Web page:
If you allow players to start making money off of their fame then it will only be the top few players on baketball, football, and a few baseball players maybe that are able to do that. And then the bigger fan bases have a huge advantage. How many uga fans would give money to QB1 on a twitch stream compared to Wake Forest's QB1?

Its Pandora's box and unnecessary.
It's naive to think that the top few players on basketball, football aren't already paying some of their players, but I digress.

The education is the value argument doesn't hold with how the NCAA has been enforcing it. Especially when you consider that all degrees aren't created equal (e.g. a GT degree is worth more than a uGA degree).

Coaches salaries are defined by the free market where schools compete against eachother to determine that value.

A student athlete doesn't get that same benefit. Even if you tie the value directly to the education, student athletes don't get to use the free market to its full extent to maximize even that.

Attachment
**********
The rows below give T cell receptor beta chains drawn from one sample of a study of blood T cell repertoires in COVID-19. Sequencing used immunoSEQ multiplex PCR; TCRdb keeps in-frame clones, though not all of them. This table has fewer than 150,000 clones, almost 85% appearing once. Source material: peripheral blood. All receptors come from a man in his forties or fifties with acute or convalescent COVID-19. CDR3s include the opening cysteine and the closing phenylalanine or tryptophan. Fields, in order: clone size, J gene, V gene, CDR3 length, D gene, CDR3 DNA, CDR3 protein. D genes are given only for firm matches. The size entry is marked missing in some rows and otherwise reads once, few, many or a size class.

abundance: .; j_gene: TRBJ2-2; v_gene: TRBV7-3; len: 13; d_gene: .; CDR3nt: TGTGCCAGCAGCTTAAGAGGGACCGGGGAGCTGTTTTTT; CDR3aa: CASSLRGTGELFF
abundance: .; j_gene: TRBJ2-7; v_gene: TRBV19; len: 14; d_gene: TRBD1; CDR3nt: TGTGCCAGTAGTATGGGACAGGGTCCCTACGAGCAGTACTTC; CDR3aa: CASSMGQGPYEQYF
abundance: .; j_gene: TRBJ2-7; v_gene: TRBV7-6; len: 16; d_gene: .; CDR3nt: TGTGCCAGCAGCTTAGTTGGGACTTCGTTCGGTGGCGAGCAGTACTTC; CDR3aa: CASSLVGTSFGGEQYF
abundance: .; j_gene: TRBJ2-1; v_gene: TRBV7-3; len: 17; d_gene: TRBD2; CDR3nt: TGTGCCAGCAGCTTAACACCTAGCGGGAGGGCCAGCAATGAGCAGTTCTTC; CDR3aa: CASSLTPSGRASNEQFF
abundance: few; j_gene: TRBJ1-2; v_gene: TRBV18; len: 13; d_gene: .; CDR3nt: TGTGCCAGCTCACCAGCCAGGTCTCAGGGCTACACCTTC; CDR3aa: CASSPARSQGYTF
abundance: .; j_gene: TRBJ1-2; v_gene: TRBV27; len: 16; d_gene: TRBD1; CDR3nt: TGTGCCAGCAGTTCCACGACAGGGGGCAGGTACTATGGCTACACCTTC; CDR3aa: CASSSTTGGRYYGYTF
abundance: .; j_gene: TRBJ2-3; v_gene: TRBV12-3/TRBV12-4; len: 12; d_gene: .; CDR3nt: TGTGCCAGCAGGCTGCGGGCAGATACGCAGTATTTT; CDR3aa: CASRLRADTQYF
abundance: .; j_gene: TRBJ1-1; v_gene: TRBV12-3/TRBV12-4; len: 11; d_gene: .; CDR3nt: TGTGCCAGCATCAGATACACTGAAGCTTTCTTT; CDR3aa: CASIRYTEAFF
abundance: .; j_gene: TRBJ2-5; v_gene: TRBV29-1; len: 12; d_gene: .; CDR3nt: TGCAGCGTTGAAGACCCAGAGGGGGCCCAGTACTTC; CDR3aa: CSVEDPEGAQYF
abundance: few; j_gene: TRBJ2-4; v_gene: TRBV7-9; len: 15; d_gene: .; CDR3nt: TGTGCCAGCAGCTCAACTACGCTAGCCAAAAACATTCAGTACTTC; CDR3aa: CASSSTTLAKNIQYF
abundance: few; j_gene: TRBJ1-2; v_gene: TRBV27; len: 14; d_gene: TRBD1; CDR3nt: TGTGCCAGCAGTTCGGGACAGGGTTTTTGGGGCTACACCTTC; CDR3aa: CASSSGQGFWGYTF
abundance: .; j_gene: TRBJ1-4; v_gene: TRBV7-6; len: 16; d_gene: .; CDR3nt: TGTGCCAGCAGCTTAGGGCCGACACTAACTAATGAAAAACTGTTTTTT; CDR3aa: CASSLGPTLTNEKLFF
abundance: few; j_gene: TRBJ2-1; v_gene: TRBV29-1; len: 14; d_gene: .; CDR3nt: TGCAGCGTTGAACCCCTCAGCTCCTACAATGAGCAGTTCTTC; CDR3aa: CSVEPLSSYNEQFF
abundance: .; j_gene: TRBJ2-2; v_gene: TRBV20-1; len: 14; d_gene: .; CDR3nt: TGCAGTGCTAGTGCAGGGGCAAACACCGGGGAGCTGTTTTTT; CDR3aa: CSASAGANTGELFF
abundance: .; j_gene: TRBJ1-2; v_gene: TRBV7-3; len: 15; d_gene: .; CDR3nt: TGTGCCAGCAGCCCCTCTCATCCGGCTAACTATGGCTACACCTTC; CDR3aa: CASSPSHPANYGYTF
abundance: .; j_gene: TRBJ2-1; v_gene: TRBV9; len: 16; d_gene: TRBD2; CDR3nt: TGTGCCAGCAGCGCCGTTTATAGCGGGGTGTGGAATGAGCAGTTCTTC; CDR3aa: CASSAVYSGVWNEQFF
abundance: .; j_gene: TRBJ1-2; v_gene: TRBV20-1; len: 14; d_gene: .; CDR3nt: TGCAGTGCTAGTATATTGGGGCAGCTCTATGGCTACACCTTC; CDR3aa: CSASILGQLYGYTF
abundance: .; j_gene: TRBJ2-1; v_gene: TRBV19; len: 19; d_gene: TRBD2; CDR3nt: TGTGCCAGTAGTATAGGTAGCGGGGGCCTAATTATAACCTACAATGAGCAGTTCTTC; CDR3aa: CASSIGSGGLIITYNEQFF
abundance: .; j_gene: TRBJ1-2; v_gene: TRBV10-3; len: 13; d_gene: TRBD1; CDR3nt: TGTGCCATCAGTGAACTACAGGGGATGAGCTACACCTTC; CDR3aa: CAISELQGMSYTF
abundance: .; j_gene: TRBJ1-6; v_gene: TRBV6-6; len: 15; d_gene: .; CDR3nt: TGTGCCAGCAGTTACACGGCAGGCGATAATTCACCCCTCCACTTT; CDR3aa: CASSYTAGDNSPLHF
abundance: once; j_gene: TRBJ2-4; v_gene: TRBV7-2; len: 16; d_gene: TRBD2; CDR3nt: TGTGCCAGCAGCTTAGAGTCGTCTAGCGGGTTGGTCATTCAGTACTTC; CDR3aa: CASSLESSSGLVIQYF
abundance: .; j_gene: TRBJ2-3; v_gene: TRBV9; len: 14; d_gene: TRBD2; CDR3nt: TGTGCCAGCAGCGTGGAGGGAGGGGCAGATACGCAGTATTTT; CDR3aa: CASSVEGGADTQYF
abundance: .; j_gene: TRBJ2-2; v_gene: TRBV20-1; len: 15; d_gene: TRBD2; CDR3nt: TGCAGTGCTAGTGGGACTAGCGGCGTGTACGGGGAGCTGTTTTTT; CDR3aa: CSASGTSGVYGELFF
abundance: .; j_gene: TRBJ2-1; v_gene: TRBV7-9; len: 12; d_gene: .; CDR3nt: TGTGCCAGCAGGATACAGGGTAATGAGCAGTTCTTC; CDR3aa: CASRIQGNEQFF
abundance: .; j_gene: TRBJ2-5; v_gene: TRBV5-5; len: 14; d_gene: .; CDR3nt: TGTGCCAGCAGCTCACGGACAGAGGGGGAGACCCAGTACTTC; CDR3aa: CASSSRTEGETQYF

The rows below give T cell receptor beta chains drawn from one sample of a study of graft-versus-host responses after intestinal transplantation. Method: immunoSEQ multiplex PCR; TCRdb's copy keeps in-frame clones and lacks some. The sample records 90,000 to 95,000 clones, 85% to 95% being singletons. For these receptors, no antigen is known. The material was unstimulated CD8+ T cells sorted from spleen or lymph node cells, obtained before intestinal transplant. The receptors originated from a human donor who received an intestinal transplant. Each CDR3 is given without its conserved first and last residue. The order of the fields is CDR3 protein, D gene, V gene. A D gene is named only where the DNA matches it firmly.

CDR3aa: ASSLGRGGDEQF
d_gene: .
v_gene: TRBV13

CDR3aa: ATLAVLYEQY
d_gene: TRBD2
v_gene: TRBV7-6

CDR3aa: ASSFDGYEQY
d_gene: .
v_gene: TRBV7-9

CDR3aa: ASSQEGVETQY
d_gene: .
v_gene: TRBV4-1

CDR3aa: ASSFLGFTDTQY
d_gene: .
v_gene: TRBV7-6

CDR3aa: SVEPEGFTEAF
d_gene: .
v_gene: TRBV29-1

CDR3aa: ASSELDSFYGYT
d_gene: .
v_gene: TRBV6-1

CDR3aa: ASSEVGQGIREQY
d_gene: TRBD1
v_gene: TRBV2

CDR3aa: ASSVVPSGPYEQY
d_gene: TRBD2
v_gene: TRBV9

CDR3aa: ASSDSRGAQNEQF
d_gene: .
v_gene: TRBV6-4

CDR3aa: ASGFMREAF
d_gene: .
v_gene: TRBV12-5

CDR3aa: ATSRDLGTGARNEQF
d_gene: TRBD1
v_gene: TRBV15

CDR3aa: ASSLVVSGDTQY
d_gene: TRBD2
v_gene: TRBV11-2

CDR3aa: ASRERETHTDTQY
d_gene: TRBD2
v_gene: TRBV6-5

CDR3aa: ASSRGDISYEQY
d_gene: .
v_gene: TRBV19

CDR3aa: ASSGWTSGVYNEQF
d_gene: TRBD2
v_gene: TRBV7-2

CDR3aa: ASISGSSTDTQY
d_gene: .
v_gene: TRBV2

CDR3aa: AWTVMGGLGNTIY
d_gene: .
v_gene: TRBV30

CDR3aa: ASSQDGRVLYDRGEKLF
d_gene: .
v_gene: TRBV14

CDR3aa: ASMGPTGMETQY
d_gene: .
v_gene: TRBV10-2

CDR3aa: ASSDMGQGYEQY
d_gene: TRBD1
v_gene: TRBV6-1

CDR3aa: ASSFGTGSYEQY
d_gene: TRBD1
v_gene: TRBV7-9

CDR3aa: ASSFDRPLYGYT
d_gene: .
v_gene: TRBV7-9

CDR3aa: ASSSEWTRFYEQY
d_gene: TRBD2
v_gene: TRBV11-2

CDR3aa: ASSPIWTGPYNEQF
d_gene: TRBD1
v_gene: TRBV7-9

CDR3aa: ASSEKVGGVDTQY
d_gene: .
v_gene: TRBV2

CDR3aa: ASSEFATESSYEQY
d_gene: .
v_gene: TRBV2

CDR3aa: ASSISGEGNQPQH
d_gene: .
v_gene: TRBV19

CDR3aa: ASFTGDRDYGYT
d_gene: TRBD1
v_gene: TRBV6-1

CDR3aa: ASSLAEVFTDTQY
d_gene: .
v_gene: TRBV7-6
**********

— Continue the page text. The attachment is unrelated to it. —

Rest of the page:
They can't transfer to a better school without having to go to the transfer portal and having coaches approve transfers. They can't even have a school reach out to them directly to pitch why their education value is a better fit for them cause of the restrictions the NCAA places. Coaches don't have the same restrictions.

So, if the value of a player is 4 years of education, why limit the students from maximizing that wherever they choose.
 

JacketRacket

Jolly Good Fellow
Messages
391
My point is cheaters are going to cheat. Don't be so naive.
LOL. Quoting my earlier post...

It's naive to think that the top few players on basketball, football aren't already paying some of their players, but I digress.